Google will test new feature in Chrome to curb phishing buying dumps, unicc carding
The web browser will only display domain names as a way to help people recognize impostor websites
Google will test a new feature in the Google Chrome web browser to help people spot websites that aim to trick them into giving away their personal data. The experiment, which will be rolled out on the desktop versions of Chrome 86, will involve hiding all parts of the web address except the domain name.
Currently, if you look at your address bar, the whole Uniform Resource Locator (URL) or web address of the website you’re visiting is visible. However, Chrome users who’ll be randomly chosen to be part of the experimental group will only see the domain name by default. In other words, instead of seeing the full web address of a specific post “welivesecurity.com/2020/08/14/google-test-new-feature-chrome-phishing/”, the address bar will just show “welivesecurity.com”.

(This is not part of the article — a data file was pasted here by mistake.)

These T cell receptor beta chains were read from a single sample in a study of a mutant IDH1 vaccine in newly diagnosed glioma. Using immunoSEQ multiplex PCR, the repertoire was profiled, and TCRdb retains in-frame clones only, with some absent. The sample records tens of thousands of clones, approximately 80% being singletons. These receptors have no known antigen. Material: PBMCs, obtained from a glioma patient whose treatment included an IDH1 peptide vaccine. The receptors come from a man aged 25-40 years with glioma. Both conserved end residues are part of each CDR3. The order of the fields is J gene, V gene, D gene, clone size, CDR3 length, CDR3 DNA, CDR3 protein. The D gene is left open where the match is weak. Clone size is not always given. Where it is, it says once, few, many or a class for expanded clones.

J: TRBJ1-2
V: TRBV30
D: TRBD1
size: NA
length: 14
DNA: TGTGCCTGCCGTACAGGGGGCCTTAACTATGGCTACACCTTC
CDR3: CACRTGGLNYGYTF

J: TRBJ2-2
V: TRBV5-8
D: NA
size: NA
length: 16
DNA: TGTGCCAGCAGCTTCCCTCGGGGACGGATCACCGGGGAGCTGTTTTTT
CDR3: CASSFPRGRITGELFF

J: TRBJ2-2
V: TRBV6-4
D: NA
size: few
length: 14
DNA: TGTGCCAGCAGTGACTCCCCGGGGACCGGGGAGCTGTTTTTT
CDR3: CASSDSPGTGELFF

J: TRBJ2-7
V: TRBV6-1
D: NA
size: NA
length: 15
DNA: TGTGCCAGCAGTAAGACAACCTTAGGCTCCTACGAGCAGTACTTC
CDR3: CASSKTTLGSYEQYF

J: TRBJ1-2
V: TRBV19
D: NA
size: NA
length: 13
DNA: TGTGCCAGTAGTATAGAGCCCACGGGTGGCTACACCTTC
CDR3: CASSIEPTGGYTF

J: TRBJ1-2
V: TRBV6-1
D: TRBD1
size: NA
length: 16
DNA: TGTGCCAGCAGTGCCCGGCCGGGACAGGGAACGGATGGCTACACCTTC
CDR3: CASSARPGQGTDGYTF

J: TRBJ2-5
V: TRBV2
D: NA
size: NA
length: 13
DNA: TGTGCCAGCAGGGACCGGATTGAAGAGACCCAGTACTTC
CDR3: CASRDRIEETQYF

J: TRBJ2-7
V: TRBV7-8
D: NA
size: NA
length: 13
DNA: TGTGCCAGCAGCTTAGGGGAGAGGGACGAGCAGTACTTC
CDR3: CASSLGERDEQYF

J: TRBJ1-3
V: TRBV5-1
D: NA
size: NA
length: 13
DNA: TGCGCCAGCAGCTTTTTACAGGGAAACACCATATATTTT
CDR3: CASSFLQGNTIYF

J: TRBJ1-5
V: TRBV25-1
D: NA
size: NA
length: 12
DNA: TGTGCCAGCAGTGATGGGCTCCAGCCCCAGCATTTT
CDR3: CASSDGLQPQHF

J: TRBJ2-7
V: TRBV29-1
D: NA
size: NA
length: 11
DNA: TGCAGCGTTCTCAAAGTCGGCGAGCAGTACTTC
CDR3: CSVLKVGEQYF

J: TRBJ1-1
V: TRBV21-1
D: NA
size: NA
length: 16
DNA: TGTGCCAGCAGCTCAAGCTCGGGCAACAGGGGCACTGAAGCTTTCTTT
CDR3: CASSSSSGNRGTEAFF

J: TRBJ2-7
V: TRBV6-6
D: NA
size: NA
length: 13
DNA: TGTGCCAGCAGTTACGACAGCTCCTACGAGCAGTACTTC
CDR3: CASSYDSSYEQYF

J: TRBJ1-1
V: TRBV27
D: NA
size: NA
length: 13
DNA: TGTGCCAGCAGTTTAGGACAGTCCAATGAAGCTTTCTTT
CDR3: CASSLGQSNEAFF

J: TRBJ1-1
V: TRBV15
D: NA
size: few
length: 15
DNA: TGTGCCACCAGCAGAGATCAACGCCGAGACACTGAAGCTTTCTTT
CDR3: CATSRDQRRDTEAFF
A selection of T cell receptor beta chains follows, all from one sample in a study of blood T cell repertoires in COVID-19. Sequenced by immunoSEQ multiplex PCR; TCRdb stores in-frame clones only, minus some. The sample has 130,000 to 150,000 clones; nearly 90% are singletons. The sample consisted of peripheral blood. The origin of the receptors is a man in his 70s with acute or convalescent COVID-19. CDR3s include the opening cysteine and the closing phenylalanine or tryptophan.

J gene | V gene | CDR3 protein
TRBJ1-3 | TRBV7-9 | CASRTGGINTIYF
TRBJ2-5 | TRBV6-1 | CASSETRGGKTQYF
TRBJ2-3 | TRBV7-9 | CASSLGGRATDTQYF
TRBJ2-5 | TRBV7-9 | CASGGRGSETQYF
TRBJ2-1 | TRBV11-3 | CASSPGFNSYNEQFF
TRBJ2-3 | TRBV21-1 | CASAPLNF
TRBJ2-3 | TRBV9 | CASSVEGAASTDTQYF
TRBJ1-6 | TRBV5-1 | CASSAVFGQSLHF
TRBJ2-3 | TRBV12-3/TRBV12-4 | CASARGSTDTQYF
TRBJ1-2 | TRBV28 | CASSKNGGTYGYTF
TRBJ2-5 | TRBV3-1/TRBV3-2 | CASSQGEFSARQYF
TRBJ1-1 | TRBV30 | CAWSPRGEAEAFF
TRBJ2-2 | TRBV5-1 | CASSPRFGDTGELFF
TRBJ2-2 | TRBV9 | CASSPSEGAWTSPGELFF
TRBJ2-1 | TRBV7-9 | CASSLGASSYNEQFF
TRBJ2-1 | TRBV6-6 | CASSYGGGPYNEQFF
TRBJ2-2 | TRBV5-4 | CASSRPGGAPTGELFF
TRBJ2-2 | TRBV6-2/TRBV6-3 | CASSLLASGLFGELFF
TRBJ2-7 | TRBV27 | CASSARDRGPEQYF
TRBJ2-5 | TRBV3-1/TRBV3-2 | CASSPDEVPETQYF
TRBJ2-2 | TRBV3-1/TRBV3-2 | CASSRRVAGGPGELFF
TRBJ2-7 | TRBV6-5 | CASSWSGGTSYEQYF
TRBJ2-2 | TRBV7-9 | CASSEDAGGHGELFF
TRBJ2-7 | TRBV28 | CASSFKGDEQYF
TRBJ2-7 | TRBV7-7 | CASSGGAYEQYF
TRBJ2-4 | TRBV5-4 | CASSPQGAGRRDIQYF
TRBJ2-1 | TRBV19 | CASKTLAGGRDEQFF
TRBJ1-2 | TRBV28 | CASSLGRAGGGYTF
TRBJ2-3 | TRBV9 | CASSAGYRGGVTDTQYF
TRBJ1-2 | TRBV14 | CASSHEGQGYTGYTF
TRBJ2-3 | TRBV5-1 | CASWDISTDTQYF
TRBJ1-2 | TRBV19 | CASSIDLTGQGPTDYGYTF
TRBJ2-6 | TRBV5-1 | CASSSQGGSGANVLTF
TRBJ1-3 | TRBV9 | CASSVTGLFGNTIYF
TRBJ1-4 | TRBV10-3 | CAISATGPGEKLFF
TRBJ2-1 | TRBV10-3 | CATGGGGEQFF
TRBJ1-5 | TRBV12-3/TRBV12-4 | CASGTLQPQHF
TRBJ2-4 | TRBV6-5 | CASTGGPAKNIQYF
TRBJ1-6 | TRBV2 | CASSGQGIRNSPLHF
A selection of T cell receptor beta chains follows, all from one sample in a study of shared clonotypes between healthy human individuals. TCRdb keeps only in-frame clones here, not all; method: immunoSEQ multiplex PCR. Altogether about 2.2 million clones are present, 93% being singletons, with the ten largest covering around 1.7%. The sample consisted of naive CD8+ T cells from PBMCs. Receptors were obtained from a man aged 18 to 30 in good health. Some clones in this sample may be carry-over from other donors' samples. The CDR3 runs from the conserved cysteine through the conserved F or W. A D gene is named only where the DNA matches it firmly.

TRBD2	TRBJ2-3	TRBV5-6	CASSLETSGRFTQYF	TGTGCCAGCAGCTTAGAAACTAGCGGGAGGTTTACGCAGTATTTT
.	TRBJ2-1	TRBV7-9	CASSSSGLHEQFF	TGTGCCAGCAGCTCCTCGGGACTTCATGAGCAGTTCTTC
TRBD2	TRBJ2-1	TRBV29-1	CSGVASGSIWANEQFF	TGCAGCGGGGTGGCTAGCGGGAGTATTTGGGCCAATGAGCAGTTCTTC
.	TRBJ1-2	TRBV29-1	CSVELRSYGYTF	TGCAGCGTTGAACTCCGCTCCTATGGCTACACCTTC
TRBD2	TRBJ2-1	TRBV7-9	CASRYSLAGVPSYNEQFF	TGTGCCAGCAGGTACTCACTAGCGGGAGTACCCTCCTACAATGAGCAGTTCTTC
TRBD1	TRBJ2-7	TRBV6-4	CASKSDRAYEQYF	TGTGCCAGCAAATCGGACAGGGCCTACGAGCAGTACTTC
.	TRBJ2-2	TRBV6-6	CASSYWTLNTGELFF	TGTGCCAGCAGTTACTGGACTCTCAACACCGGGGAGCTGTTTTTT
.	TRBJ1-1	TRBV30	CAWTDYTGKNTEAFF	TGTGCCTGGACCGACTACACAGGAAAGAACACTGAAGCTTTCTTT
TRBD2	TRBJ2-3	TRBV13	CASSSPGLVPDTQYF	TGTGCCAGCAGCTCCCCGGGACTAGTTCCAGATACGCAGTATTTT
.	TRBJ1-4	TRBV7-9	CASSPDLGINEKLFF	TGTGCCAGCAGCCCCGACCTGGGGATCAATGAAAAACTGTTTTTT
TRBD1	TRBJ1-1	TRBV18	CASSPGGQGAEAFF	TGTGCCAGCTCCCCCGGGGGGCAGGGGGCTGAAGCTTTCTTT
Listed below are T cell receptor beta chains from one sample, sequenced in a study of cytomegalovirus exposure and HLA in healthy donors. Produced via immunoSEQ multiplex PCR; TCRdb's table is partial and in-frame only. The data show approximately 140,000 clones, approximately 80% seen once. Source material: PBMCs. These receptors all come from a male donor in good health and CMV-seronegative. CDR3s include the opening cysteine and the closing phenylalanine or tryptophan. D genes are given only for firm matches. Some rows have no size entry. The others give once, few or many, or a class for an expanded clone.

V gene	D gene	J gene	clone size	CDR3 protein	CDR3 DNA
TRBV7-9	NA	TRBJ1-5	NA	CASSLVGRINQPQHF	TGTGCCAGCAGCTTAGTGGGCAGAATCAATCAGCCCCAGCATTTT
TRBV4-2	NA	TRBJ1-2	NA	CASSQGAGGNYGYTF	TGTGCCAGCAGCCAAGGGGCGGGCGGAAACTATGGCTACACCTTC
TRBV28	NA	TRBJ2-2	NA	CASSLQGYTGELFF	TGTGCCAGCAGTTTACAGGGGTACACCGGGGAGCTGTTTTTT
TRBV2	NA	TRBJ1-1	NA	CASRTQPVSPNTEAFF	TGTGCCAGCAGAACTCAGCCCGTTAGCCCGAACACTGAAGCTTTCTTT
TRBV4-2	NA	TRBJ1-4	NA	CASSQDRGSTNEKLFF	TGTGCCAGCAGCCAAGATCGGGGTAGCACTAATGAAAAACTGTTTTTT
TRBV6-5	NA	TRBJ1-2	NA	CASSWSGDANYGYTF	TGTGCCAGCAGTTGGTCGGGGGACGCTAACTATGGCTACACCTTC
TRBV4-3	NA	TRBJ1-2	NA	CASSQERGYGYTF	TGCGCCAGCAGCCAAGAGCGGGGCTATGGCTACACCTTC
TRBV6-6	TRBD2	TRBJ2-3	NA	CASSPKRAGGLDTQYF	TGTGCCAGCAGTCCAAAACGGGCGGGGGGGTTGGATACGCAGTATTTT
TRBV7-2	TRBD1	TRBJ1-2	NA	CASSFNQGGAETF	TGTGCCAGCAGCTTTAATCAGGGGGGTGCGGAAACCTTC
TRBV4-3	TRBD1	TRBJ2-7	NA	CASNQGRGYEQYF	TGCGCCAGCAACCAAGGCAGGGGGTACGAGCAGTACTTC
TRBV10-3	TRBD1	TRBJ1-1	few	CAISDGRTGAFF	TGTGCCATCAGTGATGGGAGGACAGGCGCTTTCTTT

“Our goal is to understand — through real-world usage — whether showing URLs this way helps users realize they’re visiting a malicious website, and protects them from phishing and social engineering attacks,” reads the blog post announcing the change.
However, users who’d still like to see the full URLs will have two options – either by hovering their cursor over the address or by right-clicking on the URL and choosing “Always show full URLs” from the context menu.
As mentioned, the feature will be intended to curb phishing and scam attempts by cybercriminals who spoof websites of popular brands and companies in what is a proven tactic for duping many people into believing that the sites are legitimate.
In a recent study conducted by Google and the University of Illinois, more than 60% of users were hoodwinked when a deceptive brand name was part of the web address.
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Indeed, homograph attacks have been muddying the internet’s waters for quite some time now. Attackers usually use a variety of techniques to alter a web address (almost) indiscernibly, including by adding the odd letter here and there or substituting letters for characters from non-Latin writing systems such as Cyrillic or Greek.
To avoid falling for traps set up by cybercriminals you should be careful when entering personal information on a website. Look for any irregularities in the web address or the content of the website and take a peek at its security certificate while you’re at it. You should also avoid clicking on links sent you by email; always type them out. Use two-factor authentication for an extra layer of protection.
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